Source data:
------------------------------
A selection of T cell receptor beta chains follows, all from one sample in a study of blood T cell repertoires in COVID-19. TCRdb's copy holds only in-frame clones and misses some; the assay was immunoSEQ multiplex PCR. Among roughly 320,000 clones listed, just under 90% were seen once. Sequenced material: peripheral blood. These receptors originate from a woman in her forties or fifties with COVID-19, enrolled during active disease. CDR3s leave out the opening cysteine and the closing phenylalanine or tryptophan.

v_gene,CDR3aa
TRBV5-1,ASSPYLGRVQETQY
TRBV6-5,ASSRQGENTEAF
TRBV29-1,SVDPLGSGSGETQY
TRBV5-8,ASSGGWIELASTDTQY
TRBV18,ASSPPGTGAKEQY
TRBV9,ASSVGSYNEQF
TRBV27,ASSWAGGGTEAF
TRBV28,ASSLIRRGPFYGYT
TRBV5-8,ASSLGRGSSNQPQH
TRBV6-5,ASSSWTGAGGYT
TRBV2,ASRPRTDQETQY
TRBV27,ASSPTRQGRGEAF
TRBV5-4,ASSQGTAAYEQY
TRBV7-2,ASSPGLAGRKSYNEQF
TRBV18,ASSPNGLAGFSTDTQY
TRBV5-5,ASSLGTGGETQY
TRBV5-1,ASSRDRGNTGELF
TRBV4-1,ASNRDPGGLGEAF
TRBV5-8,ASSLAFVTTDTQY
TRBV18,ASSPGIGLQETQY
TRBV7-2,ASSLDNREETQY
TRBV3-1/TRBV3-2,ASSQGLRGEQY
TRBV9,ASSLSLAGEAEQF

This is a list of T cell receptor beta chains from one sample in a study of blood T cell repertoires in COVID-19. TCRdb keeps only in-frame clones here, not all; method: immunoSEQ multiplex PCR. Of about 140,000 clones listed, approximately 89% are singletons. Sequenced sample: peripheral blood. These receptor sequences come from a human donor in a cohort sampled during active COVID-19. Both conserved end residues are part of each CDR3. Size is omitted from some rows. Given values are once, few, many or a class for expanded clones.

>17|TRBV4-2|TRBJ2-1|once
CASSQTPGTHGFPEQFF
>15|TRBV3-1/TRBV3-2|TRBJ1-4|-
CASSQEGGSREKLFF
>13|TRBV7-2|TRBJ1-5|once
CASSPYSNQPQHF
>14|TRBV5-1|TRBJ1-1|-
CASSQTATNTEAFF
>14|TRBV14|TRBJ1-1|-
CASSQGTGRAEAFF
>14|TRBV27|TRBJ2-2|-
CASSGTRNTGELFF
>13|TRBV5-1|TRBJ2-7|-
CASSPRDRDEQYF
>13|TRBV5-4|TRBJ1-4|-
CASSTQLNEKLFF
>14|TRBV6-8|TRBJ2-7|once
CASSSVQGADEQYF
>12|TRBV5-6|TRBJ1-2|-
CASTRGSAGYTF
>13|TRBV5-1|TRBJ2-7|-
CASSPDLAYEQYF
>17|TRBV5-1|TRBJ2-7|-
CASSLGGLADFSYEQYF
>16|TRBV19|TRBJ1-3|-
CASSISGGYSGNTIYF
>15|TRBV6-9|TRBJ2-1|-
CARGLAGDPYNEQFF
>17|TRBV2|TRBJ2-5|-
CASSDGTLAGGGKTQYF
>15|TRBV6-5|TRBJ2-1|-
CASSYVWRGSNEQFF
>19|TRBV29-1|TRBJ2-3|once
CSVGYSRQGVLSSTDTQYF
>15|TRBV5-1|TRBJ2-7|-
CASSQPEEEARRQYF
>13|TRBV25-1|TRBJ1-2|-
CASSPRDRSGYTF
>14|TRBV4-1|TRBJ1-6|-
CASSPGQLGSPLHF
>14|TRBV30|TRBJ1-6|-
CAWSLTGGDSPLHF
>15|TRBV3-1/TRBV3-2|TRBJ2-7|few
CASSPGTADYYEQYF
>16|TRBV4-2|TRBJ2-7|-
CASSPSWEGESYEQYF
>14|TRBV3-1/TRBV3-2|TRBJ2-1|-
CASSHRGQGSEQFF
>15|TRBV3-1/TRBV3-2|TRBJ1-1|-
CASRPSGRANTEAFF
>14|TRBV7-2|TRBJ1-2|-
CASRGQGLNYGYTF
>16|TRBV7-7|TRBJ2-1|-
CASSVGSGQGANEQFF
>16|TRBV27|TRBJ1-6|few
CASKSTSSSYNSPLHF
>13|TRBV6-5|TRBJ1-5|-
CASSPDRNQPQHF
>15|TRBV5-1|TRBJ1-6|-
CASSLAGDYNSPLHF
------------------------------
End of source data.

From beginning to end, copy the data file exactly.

A selection of T cell receptor beta chains follows, all from one sample in a study of blood T cell repertoires in COVID-19. TCRdb's copy holds only in-frame clones and misses some; the assay was immunoSEQ multiplex PCR. Among roughly 320,000 clones listed, just under 90% were seen once. Sequenced material: peripheral blood. These receptors originate from a woman in her forties or fifties with COVID-19, enrolled during active disease. CDR3s leave out the opening cysteine and the closing phenylalanine or tryptophan.

v_gene,CDR3aa
TRBV5-1,ASSPYLGRVQETQY
TRBV6-5,ASSRQGENTEAF
TRBV29-1,SVDPLGSGSGETQY
TRBV5-8,ASSGGWIELASTDTQY
TRBV18,ASSPPGTGAKEQY
TRBV9,ASSVGSYNEQF
TRBV27,ASSWAGGGTEAF
TRBV28,ASSLIRRGPFYGYT
TRBV5-8,ASSLGRGSSNQPQH
TRBV6-5,ASSSWTGAGGYT
TRBV2,ASRPRTDQETQY
TRBV27,ASSPTRQGRGEAF
TRBV5-4,ASSQGTAAYEQY
TRBV7-2,ASSPGLAGRKSYNEQF
TRBV18,ASSPNGLAGFSTDTQY
TRBV5-5,ASSLGTGGETQY
TRBV5-1,ASSRDRGNTGELF
TRBV4-1,ASNRDPGGLGEAF
TRBV5-8,ASSLAFVTTDTQY
TRBV18,ASSPGIGLQETQY
TRBV7-2,ASSLDNREETQY
TRBV3-1/TRBV3-2,ASSQGLRGEQY
TRBV9,ASSLSLAGEAEQF

This is a list of T cell receptor beta chains from one sample in a study of blood T cell repertoires in COVID-19. TCRdb keeps only in-frame clones here, not all; method: immunoSEQ multiplex PCR. Of about 140,000 clones listed, approximately 89% are singletons. Sequenced sample: peripheral blood. These receptor sequences come from a human donor in a cohort sampled during active COVID-19. Both conserved end residues are part of each CDR3. Size is omitted from some rows. Given values are once, few, many or a class for expanded clones.

>17|TRBV4-2|TRBJ2-1|once
CASSQTPGTHGFPEQFF
>15|TRBV3-1/TRBV3-2|TRBJ1-4|-
CASSQEGGSREKLFF
>13|TRBV7-2|TRBJ1-5|once
CASSPYSNQPQHF
>14|TRBV5-1|TRBJ1-1|-
CASSQTATNTEAFF
>14|TRBV14|TRBJ1-1|-
CASSQGTGRAEAFF
>14|TRBV27|TRBJ2-2|-
CASSGTRNTGELFF
>13|TRBV5-1|TRBJ2-7|-
CASSPRDRDEQYF
>13|TRBV5-4|TRBJ1-4|-
CASSTQLNEKLFF
>14|TRBV6-8|TRBJ2-7|once
CASSSVQGADEQYF
>12|TRBV5-6|TRBJ1-2|-
CASTRGSAGYTF
>13|TRBV5-1|TRBJ2-7|-
CASSPDLAYEQYF
>17|TRBV5-1|TRBJ2-7|-
CASSLGGLADFSYEQYF
>16|TRBV19|TRBJ1-3|-
CASSISGGYSGNTIYF
>15|TRBV6-9|TRBJ2-1|-
CARGLAGDPYNEQFF
>17|TRBV2|TRBJ2-5|-
CASSDGTLAGGGKTQYF
>15|TRBV6-5|TRBJ2-1|-
CASSYVWRGSNEQFF
>19|TRBV29-1|TRBJ2-3|once
CSVGYSRQGVLSSTDTQYF
>15|TRBV5-1|TRBJ2-7|-
CASSQPEEEARRQYF
>13|TRBV25-1|TRBJ1-2|-
CASSPRDRSGYTF
>14|TRBV4-1|TRBJ1-6|-
CASSPGQLGSPLHF
>14|TRBV30|TRBJ1-6|-
CAWSLTGGDSPLHF
>15|TRBV3-1/TRBV3-2|TRBJ2-7|few
CASSPGTADYYEQYF
>16|TRBV4-2|TRBJ2-7|-
CASSPSWEGESYEQYF
>14|TRBV3-1/TRBV3-2|TRBJ2-1|-
CASSHRGQGSEQFF
>15|TRBV3-1/TRBV3-2|TRBJ1-1|-
CASRPSGRANTEAFF
>14|TRBV7-2|TRBJ1-2|-
CASRGQGLNYGYTF
>16|TRBV7-7|TRBJ2-1|-
CASSVGSGQGANEQFF
>16|TRBV27|TRBJ1-6|few
CASKSTSSSYNSPLHF
>13|TRBV6-5|TRBJ1-5|-
CASSPDRNQPQHF
>15|TRBV5-1|TRBJ1-6|-
CASSLAGDYNSPLHF